This is Mohammed Azhar Hussain I am running Nagios 3.3.1 on centos it working fine but I have one doubt about SNMP-2 when my monitoring switch port down it only shows SNMP-2 but there is no any notification alert. Could you please help me to assign notification on this service.

    Thanks & Regards
    Mohammed Azhar Hussain

    ReplyDelete
  9. Hi Askar,

    how is it possible to change integer type of nHostStateID and nSvcStateID to string type ?
    I'm using SNMPc software which have a problem to recognize state by number but should be work with string.

    Thanks,
    Jiri

    ReplyDelete
    Replies
    1. Hi Jiri,
      I am afraid can't be of much help here due to job switch I am not working on this from last two years.

      Delete
  10. Hi Askar,
    I configured by using your reference, but enterprises OID cannot send. Can you give me a solution.

    Thanks
    Ramana

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  11. The MIBS are not available in the path http://prdownloads.sourceforge.net/nagiosplug/nagiosmib-1.0.0.tar.gz?download as per the article. Can they be downloaded from https://www.nagios.org/downloads/nagios-plugins/ ?

    ReplyDelete
    Replies
    1. https://github.com/nagios-plugins/nagios-mib/tree/master/MIB

      Delete
  12. Hello Everyone,

    Sending traps from Nagios side is working fine after following up the steps above. But on the other side (NMS: HP SiteScope) is recognizing the trap as string and didn't recognize the OIDs correctly!
    Can anyone please advise?

    Thanks in advance,,,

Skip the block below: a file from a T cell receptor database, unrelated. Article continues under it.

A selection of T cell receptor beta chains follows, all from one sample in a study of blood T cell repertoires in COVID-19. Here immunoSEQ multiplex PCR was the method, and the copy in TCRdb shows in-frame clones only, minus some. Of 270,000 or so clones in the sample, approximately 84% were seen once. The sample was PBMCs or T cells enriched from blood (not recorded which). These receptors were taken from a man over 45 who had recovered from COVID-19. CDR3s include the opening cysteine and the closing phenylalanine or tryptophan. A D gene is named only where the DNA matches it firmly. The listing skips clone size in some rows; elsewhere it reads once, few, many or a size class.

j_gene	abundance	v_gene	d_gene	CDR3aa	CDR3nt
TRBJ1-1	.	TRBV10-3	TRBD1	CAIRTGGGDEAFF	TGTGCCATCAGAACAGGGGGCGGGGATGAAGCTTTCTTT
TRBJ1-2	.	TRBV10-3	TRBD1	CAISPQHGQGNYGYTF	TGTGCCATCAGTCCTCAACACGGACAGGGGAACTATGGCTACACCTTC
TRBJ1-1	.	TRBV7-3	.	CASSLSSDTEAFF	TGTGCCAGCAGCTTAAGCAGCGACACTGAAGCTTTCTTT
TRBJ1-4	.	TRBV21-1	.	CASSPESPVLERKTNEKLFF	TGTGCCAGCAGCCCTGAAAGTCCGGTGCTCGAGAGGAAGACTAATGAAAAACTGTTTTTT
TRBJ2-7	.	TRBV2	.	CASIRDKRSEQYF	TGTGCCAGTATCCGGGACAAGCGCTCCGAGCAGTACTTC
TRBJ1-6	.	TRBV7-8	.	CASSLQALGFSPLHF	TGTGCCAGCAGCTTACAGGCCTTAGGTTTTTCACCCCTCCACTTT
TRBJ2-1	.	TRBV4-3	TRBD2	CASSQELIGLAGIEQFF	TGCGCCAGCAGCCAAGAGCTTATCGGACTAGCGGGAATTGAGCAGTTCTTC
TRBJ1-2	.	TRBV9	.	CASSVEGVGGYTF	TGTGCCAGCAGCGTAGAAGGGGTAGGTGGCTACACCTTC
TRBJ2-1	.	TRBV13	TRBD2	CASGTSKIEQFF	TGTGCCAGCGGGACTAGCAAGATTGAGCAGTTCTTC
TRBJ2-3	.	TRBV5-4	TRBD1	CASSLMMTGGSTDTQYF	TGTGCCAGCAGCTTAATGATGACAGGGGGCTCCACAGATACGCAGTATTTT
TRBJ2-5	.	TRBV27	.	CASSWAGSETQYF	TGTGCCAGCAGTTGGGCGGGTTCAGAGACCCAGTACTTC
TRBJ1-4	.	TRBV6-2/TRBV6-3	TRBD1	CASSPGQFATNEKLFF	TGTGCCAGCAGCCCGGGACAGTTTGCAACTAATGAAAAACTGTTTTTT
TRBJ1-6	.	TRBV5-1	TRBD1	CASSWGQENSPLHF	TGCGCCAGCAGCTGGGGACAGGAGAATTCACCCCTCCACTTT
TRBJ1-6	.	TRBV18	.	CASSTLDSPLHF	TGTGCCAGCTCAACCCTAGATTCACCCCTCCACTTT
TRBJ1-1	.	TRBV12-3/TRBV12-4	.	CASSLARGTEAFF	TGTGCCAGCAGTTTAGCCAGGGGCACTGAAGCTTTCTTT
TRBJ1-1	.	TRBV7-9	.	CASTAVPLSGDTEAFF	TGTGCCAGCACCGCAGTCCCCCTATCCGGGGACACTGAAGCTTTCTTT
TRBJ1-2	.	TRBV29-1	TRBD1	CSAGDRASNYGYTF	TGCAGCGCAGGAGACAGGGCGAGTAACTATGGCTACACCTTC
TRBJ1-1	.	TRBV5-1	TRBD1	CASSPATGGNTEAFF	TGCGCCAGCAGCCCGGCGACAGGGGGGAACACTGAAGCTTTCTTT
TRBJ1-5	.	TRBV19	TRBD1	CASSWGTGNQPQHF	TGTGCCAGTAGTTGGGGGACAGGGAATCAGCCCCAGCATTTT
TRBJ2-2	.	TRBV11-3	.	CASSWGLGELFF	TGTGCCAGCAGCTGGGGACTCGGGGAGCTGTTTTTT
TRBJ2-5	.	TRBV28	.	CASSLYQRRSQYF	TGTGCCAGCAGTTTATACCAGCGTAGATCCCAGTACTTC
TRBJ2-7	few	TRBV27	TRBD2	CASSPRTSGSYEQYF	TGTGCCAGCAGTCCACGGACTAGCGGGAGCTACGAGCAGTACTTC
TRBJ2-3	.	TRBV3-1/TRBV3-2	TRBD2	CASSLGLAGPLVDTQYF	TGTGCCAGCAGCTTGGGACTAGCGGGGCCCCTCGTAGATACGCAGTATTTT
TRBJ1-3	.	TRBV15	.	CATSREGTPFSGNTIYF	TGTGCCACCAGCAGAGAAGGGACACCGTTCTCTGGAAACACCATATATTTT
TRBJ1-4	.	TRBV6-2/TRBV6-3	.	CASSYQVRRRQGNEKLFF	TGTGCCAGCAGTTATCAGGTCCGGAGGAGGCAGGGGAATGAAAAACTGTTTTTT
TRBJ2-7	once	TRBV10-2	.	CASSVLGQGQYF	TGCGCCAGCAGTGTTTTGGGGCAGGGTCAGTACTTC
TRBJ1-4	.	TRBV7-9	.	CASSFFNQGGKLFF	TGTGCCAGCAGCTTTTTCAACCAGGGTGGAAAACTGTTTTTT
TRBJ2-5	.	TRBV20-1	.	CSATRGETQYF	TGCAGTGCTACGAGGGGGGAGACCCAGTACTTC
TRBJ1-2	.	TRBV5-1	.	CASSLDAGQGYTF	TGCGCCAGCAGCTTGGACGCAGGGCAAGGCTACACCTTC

Tamer Moalla

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  13. I have deployed Nagios core on one VM. This receives all the traps from my application and forward it to other NMS system. I want to filter some traps not to be forward to NMS system.

    How I can achieve this scenario.

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  14. Somewhat helpful, I am still confused as our management wants host availability check using SNMP ? Is it possible ? What will be the result in case of remote host unreachable.

    ReplyDelete
  15. Thanks for this post, realy helpfully for me, i have a question, how i can add values to the trap, i.e. i need sen the host ip address and host father, how i can do it?

    ReplyDelete
  16. This comment has been removed by the author.

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  17. Hi,

    I would like to know if is it possible to send SNMP traps from Nagios to another host, using the free version of Nagios (Nagios Core).

    If you look at the next link (https://assets.nagios.com/handouts/nagiosxi/Nagios-XI-vs-Nagios-Core-Feature-Comparison.pdf), it says "Send & Receive SNMP Traps" is a feature of Nagios XI (payment version), not Nagios Core (free version). But if you look at this link (https://www.nagios.com/solutions/snmp-traps/), it says both solutions (Nagios XI and Nagios Core) provide that feature.

    What solution would I need to send SNMP traps to another host? Could I do it using the free version of Nagios? Thanks.

    Cordially,

    Albert

    ReplyDelete